Analysis

10 big talking points from the first round of World Cup matches

Germany Mexico

From controversial new technology to calamitous TV coverage, Jon O’Brien looks at 10 big talking points from the first round of games

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1. The hosts are sticking around

Even Russia’s own media and fans were fearing that they’d become only the second host nation ever to exit at the group stage. But thanks to a comprehensive opening day 5-0 victory, Stanislav Cherchesov’s men looked primed to stay at their own party – a view they confirmed with that follow-up victory over Egypt.

Sure, regular whipping boys Saudi Arabia might not have provided the most difficult of challenges (some understatement, we must say). But Russia, looking far from the disorganised mess that many anticipated, did enough to suggest they could cause tougher opposition problems. Aleksandr Golovin was magnificent, while super-sub Denis Cheryshev grabbed two goals off the bench and got another from the start against Egypt. Even Vladimir Putin will be happy with this.   

2. Iceland’s remarkable rise continues

Iceland may no longer be considered plucky minnows, but their first ever World Cup game against 2014 runners-up Argentina still looked like a tall order. Once again, however, the Nordic nation proved just how effective good organisation can be. The smallest nation ever to qualify for the tournament were compact throughout and shut down Lionel Messi in open play – they had just 22% possession – in a superb display which frustrated the South Americans throughout.

Iceland may be all about super-efficient teamwork, but the 1-1 draw did create two specific heroes: Alfred Finnbogason for scoring his homeland’s first-ever World Cup goal, and Hannes Halldorsson for saving a penalty from the game’s biggest superstar.

3. Ronaldo 3-0 Messi

In stark contrast to Lionel Messi, Cristiano Ronaldo had the opening game of his dreams. The man newly dubbed El Comandante single-handedly steered Portugal to a well-earned point in one of the most enthralling encounters the World Cup has ever seen.

Ronaldo did need a spot of luck to net a hat-trick in the 3-3 thriller – a terrible fumble from the typically dependable David de Gea, a penalty which was followed by one of his trademark smirks. However, his vital third goal in the 88th minute – a stunning 25-yard free-kick which curled over the Spanish wall into the right-hand corner of the net – was the work of a genius. The gauntlet to Messi has well and truly been thrown down.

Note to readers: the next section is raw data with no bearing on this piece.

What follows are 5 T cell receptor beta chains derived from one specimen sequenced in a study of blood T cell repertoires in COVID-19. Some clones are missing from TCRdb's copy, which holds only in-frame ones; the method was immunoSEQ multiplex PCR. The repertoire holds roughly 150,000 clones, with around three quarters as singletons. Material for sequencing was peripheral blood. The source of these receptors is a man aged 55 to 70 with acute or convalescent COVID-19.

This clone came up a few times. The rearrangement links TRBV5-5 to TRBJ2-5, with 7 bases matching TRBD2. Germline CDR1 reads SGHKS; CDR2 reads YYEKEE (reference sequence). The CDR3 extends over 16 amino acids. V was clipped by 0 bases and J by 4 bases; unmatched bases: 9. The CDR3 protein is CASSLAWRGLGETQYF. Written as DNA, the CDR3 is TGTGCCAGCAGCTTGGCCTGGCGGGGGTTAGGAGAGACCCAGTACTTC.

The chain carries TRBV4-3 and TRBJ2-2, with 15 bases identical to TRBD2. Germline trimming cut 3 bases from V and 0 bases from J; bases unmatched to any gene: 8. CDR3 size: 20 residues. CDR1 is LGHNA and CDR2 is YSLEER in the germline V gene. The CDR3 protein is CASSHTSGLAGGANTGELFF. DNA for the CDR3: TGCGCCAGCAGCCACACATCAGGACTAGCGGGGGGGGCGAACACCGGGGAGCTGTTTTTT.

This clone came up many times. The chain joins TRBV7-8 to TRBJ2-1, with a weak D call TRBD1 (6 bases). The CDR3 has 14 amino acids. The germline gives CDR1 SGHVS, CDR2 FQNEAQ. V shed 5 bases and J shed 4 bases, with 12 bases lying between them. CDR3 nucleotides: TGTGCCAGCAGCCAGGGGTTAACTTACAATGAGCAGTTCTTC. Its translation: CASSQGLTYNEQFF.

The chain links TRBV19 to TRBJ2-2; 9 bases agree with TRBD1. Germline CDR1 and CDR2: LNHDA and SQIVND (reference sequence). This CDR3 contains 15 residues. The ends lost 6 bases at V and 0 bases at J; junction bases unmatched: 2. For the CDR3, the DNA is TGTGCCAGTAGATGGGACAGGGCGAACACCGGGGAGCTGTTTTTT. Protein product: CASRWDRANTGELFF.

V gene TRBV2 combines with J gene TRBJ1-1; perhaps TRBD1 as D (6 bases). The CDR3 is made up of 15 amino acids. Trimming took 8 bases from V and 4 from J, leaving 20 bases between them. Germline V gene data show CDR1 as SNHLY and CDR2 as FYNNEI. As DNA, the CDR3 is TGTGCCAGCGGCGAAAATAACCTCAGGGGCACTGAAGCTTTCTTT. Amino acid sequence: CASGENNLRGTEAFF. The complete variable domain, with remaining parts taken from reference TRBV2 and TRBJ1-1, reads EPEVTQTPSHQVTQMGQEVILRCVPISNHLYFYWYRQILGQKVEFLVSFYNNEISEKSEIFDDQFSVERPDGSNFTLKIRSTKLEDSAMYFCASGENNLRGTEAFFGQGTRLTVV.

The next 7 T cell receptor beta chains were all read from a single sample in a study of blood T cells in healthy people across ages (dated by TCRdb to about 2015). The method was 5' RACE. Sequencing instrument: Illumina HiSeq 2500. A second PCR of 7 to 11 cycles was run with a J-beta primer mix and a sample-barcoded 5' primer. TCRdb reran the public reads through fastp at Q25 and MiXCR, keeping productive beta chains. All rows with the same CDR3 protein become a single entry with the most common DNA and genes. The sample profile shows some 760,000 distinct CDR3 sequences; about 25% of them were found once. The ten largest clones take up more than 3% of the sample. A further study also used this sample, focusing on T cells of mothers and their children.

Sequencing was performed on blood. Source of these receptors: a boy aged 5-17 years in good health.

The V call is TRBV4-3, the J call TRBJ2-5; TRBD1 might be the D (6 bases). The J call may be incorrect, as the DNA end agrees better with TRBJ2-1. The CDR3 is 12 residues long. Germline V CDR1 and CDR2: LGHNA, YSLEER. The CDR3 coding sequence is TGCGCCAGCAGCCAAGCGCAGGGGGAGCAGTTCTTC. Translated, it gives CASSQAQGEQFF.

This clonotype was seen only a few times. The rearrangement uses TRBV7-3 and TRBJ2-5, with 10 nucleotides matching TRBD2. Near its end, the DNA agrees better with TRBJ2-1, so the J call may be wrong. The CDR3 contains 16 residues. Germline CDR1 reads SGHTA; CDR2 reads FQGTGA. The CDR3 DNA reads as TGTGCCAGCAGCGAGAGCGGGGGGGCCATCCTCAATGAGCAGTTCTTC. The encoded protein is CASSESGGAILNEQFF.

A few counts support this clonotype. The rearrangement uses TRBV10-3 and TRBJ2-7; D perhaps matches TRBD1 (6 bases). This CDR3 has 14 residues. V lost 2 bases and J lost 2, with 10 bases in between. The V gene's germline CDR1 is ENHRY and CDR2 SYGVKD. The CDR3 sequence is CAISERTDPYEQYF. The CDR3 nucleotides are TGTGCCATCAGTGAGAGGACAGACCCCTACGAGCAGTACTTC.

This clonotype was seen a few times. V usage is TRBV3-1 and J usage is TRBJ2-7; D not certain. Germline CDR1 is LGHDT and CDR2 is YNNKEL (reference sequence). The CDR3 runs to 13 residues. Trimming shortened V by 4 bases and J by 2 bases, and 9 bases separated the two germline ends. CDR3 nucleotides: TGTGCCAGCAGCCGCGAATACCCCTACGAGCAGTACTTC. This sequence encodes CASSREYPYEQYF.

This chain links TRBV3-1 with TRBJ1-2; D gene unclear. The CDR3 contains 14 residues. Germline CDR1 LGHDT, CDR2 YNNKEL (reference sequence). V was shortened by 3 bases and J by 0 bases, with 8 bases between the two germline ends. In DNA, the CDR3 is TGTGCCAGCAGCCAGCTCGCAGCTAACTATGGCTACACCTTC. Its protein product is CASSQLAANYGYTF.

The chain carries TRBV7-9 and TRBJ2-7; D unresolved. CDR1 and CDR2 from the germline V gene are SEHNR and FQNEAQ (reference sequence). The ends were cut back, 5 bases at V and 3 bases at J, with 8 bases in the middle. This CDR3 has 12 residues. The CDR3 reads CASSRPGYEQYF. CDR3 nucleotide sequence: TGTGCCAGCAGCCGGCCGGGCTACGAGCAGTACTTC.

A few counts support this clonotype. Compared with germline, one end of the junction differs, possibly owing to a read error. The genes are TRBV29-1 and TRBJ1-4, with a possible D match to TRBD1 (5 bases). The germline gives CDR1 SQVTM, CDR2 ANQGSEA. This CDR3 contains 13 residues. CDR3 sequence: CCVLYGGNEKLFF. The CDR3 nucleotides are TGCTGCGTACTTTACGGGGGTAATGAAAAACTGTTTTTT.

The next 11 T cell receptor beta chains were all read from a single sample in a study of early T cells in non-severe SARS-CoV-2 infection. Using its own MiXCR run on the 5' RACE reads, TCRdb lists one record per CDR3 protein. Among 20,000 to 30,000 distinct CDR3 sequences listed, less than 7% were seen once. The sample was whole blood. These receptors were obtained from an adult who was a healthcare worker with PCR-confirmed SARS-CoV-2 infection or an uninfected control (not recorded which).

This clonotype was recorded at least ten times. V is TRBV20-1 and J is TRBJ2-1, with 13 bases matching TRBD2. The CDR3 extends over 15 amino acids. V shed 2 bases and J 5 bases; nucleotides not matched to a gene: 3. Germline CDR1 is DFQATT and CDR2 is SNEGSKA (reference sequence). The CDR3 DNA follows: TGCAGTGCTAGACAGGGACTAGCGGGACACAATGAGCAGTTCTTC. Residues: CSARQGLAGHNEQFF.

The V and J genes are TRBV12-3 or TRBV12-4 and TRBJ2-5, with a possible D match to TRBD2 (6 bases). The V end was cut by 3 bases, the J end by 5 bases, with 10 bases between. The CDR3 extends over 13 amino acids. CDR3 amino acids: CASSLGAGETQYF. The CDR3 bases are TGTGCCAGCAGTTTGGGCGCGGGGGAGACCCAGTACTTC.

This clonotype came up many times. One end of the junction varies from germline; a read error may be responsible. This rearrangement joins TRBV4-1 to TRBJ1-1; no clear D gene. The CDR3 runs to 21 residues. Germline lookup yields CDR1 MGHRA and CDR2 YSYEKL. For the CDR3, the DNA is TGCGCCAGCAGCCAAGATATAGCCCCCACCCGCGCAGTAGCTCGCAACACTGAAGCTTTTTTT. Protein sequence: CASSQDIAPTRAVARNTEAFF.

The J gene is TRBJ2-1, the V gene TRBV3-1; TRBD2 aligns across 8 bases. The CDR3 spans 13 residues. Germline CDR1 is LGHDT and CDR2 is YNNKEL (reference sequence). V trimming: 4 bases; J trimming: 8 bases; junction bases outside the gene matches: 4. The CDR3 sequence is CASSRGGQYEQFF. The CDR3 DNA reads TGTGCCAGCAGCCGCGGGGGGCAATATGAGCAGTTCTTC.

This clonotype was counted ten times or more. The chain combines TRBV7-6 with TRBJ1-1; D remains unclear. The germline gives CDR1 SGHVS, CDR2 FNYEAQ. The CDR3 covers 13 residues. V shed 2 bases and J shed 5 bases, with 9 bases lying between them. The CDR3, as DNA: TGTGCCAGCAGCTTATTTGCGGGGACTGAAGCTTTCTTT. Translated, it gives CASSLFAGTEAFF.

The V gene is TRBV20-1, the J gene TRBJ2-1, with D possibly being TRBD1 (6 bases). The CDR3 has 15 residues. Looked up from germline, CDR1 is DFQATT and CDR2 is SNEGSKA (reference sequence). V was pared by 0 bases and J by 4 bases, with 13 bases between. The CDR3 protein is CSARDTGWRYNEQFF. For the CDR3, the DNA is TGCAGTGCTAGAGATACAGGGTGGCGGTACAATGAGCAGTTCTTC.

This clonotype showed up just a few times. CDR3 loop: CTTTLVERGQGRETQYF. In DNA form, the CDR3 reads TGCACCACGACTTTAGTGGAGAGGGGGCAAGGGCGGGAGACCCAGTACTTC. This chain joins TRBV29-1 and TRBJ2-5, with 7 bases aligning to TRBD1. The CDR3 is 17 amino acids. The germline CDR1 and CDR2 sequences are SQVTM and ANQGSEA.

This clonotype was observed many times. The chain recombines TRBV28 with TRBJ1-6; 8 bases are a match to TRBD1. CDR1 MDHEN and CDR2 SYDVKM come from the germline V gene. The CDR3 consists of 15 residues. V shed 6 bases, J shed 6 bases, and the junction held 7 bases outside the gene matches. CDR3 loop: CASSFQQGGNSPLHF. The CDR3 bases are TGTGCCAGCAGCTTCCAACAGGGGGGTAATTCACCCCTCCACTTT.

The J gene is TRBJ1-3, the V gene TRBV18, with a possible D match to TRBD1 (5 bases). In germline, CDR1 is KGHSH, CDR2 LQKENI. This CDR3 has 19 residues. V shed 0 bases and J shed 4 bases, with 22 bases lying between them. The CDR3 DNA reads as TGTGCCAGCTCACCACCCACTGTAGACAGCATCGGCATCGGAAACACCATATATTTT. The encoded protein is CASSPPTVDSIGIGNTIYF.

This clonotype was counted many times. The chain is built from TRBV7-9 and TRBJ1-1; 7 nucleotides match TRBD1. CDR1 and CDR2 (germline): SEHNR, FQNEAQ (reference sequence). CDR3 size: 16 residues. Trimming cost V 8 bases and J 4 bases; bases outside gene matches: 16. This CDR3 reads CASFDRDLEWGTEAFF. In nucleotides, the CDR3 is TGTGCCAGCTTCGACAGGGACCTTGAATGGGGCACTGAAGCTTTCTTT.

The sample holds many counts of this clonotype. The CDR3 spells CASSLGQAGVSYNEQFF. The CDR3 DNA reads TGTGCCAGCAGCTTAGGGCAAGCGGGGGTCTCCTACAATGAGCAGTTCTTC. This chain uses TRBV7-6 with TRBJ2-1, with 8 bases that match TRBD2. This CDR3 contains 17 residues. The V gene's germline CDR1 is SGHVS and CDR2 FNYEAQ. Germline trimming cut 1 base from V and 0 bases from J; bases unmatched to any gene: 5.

4. Germany are far from invincible

Four-time winners Germany hadn’t lost their first World Cup game since a shock defeat to Algeria in 1982, and their last four openers were won by scorelines of 8-0, 4-2, 4-0 and 4-0. However, Mexico upset the odds to win 1-0 with an immaculate display which suggested the North Americans may finally advance past the second round.

Meanwhile, Germany manager Joachim Low may well be more concerned with his side’s performance than the result. Highly vulnerable to the counter-attack, impotent in front of goal and generally lacking the sharpness we’ve come to expect, the holders looked a shadow of their 2014 vintage. 

5. England may have lost ‘the fear’

Whereas the so-called Golden Generation regularly suffered at the first sign of pressure, the newer, less experienced England refused to panic. Admittedly, Gareth Southgate’s men initially looked to be slipping towards a disappointing draw with a relatively lethargic second-half performance against Tunisia, yet their more patient approach eventually paid off.

The winner came in the 91st minute, scored by the man who appeared to have wandered into a game of rugby league, so often was Harry Kane manhandled by England’s opponents.

Of course, the Three Lions should have had the match wrapped up by the half-hour mark, with Raheem Sterling, Jesse Lingard and Dele Alli all fluffing glorious opportunities. But if England can improve their shooting prowess, their rampant opening spell – and apparent lack of the dreaded fear – suggests they could well surpass rather humble expectations.